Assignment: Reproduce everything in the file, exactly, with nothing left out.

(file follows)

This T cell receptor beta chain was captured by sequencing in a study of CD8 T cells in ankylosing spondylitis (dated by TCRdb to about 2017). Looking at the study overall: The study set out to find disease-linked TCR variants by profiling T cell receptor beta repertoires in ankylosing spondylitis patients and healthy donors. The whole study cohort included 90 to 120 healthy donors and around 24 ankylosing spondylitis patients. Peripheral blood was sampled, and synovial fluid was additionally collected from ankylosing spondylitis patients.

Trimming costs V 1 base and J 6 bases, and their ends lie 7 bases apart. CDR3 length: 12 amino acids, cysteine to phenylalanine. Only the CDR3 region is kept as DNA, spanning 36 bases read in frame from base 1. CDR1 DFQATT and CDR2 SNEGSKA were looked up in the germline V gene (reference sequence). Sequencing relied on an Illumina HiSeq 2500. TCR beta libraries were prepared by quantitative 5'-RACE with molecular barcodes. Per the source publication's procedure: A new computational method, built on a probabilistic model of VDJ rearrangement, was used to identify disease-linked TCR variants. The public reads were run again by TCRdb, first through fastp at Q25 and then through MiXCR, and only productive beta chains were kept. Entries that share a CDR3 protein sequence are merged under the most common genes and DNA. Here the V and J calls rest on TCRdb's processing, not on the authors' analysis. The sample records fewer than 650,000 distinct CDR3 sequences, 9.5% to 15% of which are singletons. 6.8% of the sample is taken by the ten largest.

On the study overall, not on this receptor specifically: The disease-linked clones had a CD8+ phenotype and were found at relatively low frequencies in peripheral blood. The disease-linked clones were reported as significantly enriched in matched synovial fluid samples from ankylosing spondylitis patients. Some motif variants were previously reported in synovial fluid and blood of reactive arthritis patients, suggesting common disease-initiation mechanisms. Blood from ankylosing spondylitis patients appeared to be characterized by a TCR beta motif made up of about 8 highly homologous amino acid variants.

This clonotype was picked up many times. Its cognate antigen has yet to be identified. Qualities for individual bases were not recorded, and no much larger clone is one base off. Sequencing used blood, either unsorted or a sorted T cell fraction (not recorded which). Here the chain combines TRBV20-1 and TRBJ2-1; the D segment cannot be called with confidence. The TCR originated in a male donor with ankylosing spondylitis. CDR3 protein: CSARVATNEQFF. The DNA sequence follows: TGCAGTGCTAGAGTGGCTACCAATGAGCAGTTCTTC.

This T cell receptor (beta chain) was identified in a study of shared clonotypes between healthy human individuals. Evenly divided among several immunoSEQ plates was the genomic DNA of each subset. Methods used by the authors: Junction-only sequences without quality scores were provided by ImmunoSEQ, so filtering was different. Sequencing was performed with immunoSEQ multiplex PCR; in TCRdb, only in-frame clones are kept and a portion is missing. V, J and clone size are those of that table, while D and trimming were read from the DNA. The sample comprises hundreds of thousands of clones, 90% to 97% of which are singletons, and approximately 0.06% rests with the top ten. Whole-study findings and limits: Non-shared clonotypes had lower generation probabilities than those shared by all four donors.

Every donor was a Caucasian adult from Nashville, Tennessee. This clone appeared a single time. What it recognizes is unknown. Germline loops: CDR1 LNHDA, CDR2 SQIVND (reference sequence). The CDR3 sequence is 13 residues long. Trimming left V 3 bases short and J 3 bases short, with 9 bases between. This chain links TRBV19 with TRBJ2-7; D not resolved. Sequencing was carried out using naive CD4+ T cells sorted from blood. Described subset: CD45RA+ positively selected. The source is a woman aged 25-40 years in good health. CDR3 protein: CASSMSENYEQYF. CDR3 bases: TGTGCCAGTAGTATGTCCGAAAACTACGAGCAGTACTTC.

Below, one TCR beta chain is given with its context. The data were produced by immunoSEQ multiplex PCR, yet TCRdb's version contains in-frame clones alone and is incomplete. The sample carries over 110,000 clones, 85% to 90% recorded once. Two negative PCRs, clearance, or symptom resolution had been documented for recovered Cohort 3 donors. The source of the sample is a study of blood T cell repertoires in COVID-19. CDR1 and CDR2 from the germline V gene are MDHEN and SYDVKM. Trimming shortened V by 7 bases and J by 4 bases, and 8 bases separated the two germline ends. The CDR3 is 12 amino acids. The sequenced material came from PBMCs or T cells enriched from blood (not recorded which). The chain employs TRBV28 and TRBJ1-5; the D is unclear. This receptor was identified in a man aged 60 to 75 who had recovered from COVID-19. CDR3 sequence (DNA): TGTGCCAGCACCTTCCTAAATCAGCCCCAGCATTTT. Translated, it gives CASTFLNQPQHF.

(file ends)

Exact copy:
This T cell receptor beta chain was captured by sequencing in a study of CD8 T cells in ankylosing spondylitis (dated by TCRdb to about 2017). Looking at the study overall: The study set out to find disease-linked TCR variants by profiling T cell receptor beta repertoires in ankylosing spondylitis patients and healthy donors. The whole study cohort included 90 to 120 healthy donors and around 24 ankylosing spondylitis patients. Peripheral blood was sampled, and synovial fluid was additionally collected from ankylosing spondylitis patients.

Trimming costs V 1 base and J 6 bases, and their ends lie 7 bases apart. CDR3 length: 12 amino acids, cysteine to phenylalanine. Only the CDR3 region is kept as DNA, spanning 36 bases read in frame from base 1. CDR1 DFQATT and CDR2 SNEGSKA were looked up in the germline V gene (reference sequence). Sequencing relied on an Illumina HiSeq 2500. TCR beta libraries were prepared by quantitative 5'-RACE with molecular barcodes. Per the source publication's procedure: A new computational method, built on a probabilistic model of VDJ rearrangement, was used to identify disease-linked TCR variants. The public reads were run again by TCRdb, first through fastp at Q25 and then through MiXCR, and only productive beta chains were kept. Entries that share a CDR3 protein sequence are merged under the most common genes and DNA. Here the V and J calls rest on TCRdb's processing, not on the authors' analysis. The sample records fewer than 650,000 distinct CDR3 sequences, 9.5% to 15% of which are singletons. 6.8% of the sample is taken by the ten largest.

On the study overall, not on this receptor specifically: The disease-linked clones had a CD8+ phenotype and were found at relatively low frequencies in peripheral blood. The disease-linked clones were reported as significantly enriched in matched synovial fluid samples from ankylosing spondylitis patients. Some motif variants were previously reported in synovial fluid and blood of reactive arthritis patients, suggesting common disease-initiation mechanisms. Blood from ankylosing spondylitis patients appeared to be characterized by a TCR beta motif made up of about 8 highly homologous amino acid variants.

This clonotype was picked up many times. Its cognate antigen has yet to be identified. Qualities for individual bases were not recorded, and no much larger clone is one base off. Sequencing used blood, either unsorted or a sorted T cell fraction (not recorded which). Here the chain combines TRBV20-1 and TRBJ2-1; the D segment cannot be called with confidence. The TCR originated in a male donor with ankylosing spondylitis. CDR3 protein: CSARVATNEQFF. The DNA sequence follows: TGCAGTGCTAGAGTGGCTACCAATGAGCAGTTCTTC.

This T cell receptor (beta chain) was identified in a study of shared clonotypes between healthy human individuals. Evenly divided among several immunoSEQ plates was the genomic DNA of each subset. Methods used by the authors: Junction-only sequences without quality scores were provided by ImmunoSEQ, so filtering was different. Sequencing was performed with immunoSEQ multiplex PCR; in TCRdb, only in-frame clones are kept and a portion is missing. V, J and clone size are those of that table, while D and trimming were read from the DNA. The sample comprises hundreds of thousands of clones, 90% to 97% of which are singletons, and approximately 0.06% rests with the top ten. Whole-study findings and limits: Non-shared clonotypes had lower generation probabilities than those shared by all four donors.

Every donor was a Caucasian adult from Nashville, Tennessee. This clone appeared a single time. What it recognizes is unknown. Germline loops: CDR1 LNHDA, CDR2 SQIVND (reference sequence). The CDR3 sequence is 13 residues long. Trimming left V 3 bases short and J 3 bases short, with 9 bases between. This chain links TRBV19 with TRBJ2-7; D not resolved. Sequencing was carried out using naive CD4+ T cells sorted from blood. Described subset: CD45RA+ positively selected. The source is a woman aged 25-40 years in good health. CDR3 protein: CASSMSENYEQYF. CDR3 bases: TGTGCCAGTAGTATGTCCGAAAACTACGAGCAGTACTTC.

Below, one TCR beta chain is given with its context. The data were produced by immunoSEQ multiplex PCR, yet TCRdb's version contains in-frame clones alone and is incomplete. The sample carries over 110,000 clones, 85% to 90% recorded once. Two negative PCRs, clearance, or symptom resolution had been documented for recovered Cohort 3 donors. The source of the sample is a study of blood T cell repertoires in COVID-19. CDR1 and CDR2 from the germline V gene are MDHEN and SYDVKM. Trimming shortened V by 7 bases and J by 4 bases, and 8 bases separated the two germline ends. The CDR3 is 12 amino acids. The sequenced material came from PBMCs or T cells enriched from blood (not recorded which). The chain employs TRBV28 and TRBJ1-5; the D is unclear. This receptor was identified in a man aged 60 to 75 who had recovered from COVID-19. CDR3 sequence (DNA): TGTGCCAGCACCTTCCTAAATCAGCCCCAGCATTTT. Translated, it gives CASTFLNQPQHF.